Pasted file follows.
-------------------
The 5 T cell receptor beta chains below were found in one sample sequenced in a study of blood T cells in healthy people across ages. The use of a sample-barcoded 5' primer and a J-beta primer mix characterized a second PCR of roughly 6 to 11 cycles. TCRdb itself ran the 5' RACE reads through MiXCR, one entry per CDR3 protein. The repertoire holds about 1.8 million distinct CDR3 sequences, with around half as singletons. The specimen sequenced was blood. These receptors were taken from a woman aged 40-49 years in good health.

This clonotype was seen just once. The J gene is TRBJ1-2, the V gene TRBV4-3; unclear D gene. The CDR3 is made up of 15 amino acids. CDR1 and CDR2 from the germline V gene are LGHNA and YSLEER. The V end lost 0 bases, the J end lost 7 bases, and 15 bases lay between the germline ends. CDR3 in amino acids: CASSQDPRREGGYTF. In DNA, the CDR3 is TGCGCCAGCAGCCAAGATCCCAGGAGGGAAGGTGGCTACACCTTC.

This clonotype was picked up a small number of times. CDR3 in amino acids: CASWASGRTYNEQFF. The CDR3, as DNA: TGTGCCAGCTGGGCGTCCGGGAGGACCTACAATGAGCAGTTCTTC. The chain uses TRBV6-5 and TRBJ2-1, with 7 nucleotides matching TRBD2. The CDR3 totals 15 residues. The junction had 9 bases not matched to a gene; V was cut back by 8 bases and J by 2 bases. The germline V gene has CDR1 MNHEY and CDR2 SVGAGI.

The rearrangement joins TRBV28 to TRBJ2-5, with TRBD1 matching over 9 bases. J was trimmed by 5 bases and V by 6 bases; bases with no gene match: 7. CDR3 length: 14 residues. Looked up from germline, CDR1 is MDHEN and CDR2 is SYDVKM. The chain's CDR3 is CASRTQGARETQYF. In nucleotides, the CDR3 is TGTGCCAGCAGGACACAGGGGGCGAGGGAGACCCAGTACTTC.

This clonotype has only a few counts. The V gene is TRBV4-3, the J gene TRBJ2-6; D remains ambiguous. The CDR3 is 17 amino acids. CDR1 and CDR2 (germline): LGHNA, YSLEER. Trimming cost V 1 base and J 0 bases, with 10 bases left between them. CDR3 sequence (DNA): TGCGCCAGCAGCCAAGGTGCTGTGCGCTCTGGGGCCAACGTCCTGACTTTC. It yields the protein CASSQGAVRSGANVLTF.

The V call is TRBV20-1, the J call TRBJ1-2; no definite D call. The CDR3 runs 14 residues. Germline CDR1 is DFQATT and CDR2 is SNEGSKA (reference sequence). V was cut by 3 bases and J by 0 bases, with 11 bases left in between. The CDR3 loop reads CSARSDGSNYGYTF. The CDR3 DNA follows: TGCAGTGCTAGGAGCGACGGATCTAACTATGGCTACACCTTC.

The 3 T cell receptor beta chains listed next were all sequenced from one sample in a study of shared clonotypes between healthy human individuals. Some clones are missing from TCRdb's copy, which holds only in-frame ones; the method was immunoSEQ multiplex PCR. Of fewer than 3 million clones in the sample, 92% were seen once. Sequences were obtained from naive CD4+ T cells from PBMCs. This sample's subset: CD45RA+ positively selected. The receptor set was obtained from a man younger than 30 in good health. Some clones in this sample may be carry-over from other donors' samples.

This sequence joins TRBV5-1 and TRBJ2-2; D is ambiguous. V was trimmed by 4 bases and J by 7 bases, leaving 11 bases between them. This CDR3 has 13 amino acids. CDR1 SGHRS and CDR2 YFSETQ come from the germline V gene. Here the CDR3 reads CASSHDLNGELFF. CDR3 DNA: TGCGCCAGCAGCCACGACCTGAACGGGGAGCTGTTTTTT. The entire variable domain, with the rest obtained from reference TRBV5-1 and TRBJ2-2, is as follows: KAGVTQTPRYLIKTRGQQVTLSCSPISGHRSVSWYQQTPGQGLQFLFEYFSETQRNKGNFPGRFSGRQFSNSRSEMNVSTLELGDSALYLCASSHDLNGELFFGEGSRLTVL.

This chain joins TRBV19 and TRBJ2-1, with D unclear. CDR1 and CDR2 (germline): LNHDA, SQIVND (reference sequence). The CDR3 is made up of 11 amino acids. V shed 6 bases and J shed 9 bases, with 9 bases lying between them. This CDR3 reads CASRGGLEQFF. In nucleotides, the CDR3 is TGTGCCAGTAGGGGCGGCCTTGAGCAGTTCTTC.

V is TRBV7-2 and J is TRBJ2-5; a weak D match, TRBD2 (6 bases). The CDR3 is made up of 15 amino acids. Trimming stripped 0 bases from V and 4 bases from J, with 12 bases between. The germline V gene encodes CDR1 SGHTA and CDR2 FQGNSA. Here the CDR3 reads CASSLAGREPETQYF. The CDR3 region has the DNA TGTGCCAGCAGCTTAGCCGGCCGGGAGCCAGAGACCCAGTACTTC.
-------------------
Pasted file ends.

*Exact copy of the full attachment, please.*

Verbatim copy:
The 5 T cell receptor beta chains below were found in one sample sequenced in a study of blood T cells in healthy people across ages. The use of a sample-barcoded 5' primer and a J-beta primer mix characterized a second PCR of roughly 6 to 11 cycles. TCRdb itself ran the 5' RACE reads through MiXCR, one entry per CDR3 protein. The repertoire holds about 1.8 million distinct CDR3 sequences, with around half as singletons. The specimen sequenced was blood. These receptors were taken from a woman aged 40-49 years in good health.

This clonotype was seen just once. The J gene is TRBJ1-2, the V gene TRBV4-3; unclear D gene. The CDR3 is made up of 15 amino acids. CDR1 and CDR2 from the germline V gene are LGHNA and YSLEER. The V end lost 0 bases, the J end lost 7 bases, and 15 bases lay between the germline ends. CDR3 in amino acids: CASSQDPRREGGYTF. In DNA, the CDR3 is TGCGCCAGCAGCCAAGATCCCAGGAGGGAAGGTGGCTACACCTTC.

This clonotype was picked up a small number of times. CDR3 in amino acids: CASWASGRTYNEQFF. The CDR3, as DNA: TGTGCCAGCTGGGCGTCCGGGAGGACCTACAATGAGCAGTTCTTC. The chain uses TRBV6-5 and TRBJ2-1, with 7 nucleotides matching TRBD2. The CDR3 totals 15 residues. The junction had 9 bases not matched to a gene; V was cut back by 8 bases and J by 2 bases. The germline V gene has CDR1 MNHEY and CDR2 SVGAGI.

The rearrangement joins TRBV28 to TRBJ2-5, with TRBD1 matching over 9 bases. J was trimmed by 5 bases and V by 6 bases; bases with no gene match: 7. CDR3 length: 14 residues. Looked up from germline, CDR1 is MDHEN and CDR2 is SYDVKM. The chain's CDR3 is CASRTQGARETQYF. In nucleotides, the CDR3 is TGTGCCAGCAGGACACAGGGGGCGAGGGAGACCCAGTACTTC.

This clonotype has only a few counts. The V gene is TRBV4-3, the J gene TRBJ2-6; D remains ambiguous. The CDR3 is 17 amino acids. CDR1 and CDR2 (germline): LGHNA, YSLEER. Trimming cost V 1 base and J 0 bases, with 10 bases left between them. CDR3 sequence (DNA): TGCGCCAGCAGCCAAGGTGCTGTGCGCTCTGGGGCCAACGTCCTGACTTTC. It yields the protein CASSQGAVRSGANVLTF.

The V call is TRBV20-1, the J call TRBJ1-2; no definite D call. The CDR3 runs 14 residues. Germline CDR1 is DFQATT and CDR2 is SNEGSKA (reference sequence). V was cut by 3 bases and J by 0 bases, with 11 bases left in between. The CDR3 loop reads CSARSDGSNYGYTF. The CDR3 DNA follows: TGCAGTGCTAGGAGCGACGGATCTAACTATGGCTACACCTTC.

The 3 T cell receptor beta chains listed next were all sequenced from one sample in a study of shared clonotypes between healthy human individuals. Some clones are missing from TCRdb's copy, which holds only in-frame ones; the method was immunoSEQ multiplex PCR. Of fewer than 3 million clones in the sample, 92% were seen once. Sequences were obtained from naive CD4+ T cells from PBMCs. This sample's subset: CD45RA+ positively selected. The receptor set was obtained from a man younger than 30 in good health. Some clones in this sample may be carry-over from other donors' samples.

This sequence joins TRBV5-1 and TRBJ2-2; D is ambiguous. V was trimmed by 4 bases and J by 7 bases, leaving 11 bases between them. This CDR3 has 13 amino acids. CDR1 SGHRS and CDR2 YFSETQ come from the germline V gene. Here the CDR3 reads CASSHDLNGELFF. CDR3 DNA: TGCGCCAGCAGCCACGACCTGAACGGGGAGCTGTTTTTT. The entire variable domain, with the rest obtained from reference TRBV5-1 and TRBJ2-2, is as follows: KAGVTQTPRYLIKTRGQQVTLSCSPISGHRSVSWYQQTPGQGLQFLFEYFSETQRNKGNFPGRFSGRQFSNSRSEMNVSTLELGDSALYLCASSHDLNGELFFGEGSRLTVL.

This chain joins TRBV19 and TRBJ2-1, with D unclear. CDR1 and CDR2 (germline): LNHDA, SQIVND (reference sequence). The CDR3 is made up of 11 amino acids. V shed 6 bases and J shed 9 bases, with 9 bases lying between them. This CDR3 reads CASRGGLEQFF. In nucleotides, the CDR3 is TGTGCCAGTAGGGGCGGCCTTGAGCAGTTCTTC.

V is TRBV7-2 and J is TRBJ2-5; a weak D match, TRBD2 (6 bases). The CDR3 is made up of 15 amino acids. Trimming stripped 0 bases from V and 4 bases from J, with 12 bases between. The germline V gene encodes CDR1 SGHTA and CDR2 FQGNSA. Here the CDR3 reads CASSLAGREPETQYF. The CDR3 region has the DNA TGTGCCAGCAGCTTAGCCGGCCGGGAGCCAGAGACCCAGTACTTC.